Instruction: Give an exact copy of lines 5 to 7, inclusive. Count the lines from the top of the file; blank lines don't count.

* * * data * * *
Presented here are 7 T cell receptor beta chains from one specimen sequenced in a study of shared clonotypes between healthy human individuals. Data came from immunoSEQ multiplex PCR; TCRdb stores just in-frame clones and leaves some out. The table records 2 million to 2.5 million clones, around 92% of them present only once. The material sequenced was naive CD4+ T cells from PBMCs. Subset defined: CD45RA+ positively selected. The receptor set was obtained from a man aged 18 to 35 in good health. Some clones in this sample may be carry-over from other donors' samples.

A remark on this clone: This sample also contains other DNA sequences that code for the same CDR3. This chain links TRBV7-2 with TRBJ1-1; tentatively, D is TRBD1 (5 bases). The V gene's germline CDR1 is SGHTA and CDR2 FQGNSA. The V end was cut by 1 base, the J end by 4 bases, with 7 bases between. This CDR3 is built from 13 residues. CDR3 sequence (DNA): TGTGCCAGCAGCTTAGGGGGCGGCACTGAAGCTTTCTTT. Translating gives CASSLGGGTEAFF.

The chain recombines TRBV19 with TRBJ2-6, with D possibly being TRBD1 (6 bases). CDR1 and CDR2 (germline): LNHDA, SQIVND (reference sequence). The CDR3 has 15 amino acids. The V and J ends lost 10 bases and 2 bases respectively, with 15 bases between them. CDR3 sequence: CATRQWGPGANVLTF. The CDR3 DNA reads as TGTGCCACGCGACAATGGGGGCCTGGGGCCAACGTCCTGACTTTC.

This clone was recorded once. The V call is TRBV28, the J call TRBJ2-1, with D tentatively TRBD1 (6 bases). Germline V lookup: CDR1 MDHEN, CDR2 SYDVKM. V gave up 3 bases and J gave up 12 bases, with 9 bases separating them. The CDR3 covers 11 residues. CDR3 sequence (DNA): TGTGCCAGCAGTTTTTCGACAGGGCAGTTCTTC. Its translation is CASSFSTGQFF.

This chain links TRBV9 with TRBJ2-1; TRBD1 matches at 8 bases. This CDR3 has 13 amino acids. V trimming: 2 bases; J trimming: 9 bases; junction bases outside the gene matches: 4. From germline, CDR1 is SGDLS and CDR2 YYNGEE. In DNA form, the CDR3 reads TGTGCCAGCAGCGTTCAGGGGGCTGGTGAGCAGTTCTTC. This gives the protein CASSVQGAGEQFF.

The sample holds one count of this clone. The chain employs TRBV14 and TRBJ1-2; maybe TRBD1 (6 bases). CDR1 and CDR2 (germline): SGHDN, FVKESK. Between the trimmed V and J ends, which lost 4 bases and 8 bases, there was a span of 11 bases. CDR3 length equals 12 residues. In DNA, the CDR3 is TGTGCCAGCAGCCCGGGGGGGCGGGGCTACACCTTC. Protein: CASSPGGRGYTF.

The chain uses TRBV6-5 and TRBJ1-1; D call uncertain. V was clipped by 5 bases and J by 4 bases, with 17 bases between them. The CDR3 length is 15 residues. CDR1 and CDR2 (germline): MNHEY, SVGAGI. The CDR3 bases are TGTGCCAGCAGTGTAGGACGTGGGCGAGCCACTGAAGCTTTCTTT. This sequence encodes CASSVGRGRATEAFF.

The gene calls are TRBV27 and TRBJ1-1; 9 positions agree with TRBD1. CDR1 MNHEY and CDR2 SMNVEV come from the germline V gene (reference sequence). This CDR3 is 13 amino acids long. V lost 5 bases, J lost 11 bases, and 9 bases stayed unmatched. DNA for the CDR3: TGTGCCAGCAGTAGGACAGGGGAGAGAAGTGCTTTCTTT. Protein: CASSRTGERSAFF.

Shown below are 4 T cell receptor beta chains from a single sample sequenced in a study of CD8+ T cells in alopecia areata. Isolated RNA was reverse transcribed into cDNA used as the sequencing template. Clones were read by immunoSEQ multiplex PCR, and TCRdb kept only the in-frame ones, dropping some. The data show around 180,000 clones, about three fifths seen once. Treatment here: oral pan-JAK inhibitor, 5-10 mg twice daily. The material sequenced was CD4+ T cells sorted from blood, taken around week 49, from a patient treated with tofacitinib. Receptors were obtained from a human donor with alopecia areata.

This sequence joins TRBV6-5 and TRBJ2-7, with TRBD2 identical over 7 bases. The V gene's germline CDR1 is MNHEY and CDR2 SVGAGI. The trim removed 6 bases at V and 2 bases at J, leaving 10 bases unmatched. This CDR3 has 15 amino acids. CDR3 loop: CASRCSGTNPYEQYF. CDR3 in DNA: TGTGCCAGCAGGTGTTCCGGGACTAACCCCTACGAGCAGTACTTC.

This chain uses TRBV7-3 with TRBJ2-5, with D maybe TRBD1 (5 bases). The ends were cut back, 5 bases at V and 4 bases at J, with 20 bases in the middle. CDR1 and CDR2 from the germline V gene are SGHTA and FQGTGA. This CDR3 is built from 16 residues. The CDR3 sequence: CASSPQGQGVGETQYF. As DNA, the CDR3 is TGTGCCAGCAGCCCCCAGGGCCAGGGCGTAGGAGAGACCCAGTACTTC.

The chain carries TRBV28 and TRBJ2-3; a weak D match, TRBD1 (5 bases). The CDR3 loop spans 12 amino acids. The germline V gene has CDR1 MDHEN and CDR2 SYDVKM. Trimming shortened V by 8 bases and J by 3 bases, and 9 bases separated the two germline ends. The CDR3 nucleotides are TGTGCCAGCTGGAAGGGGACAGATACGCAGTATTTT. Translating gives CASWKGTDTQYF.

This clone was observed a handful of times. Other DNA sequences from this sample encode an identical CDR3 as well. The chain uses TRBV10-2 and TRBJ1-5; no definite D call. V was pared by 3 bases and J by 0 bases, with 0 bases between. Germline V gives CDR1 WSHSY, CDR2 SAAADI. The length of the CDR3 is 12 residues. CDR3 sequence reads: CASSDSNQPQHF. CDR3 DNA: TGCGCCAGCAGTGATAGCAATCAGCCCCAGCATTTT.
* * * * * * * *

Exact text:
This chain links TRBV9 with TRBJ2-1; TRBD1 matches at 8 bases. This CDR3 has 13 amino acids. V trimming: 2 bases; J trimming: 9 bases; junction bases outside the gene matches: 4. From germline, CDR1 is SGDLS and CDR2 YYNGEE. In DNA form, the CDR3 reads TGTGCCAGCAGCGTTCAGGGGGCTGGTGAGCAGTTCTTC. This gives the protein CASSVQGAGEQFF.

The sample holds one count of this clone. The chain employs TRBV14 and TRBJ1-2; maybe TRBD1 (6 bases). CDR1 and CDR2 (germline): SGHDN, FVKESK. Between the trimmed V and J ends, which lost 4 bases and 8 bases, there was a span of 11 bases. CDR3 length equals 12 residues. In DNA, the CDR3 is TGTGCCAGCAGCCCGGGGGGGCGGGGCTACACCTTC. Protein: CASSPGGRGYTF.

The chain uses TRBV6-5 and TRBJ1-1; D call uncertain. V was clipped by 5 bases and J by 4 bases, with 17 bases between them. The CDR3 length is 15 residues. CDR1 and CDR2 (germline): MNHEY, SVGAGI. The CDR3 bases are TGTGCCAGCAGTGTAGGACGTGGGCGAGCCACTGAAGCTTTCTTT. This sequence encodes CASSVGRGRATEAFF.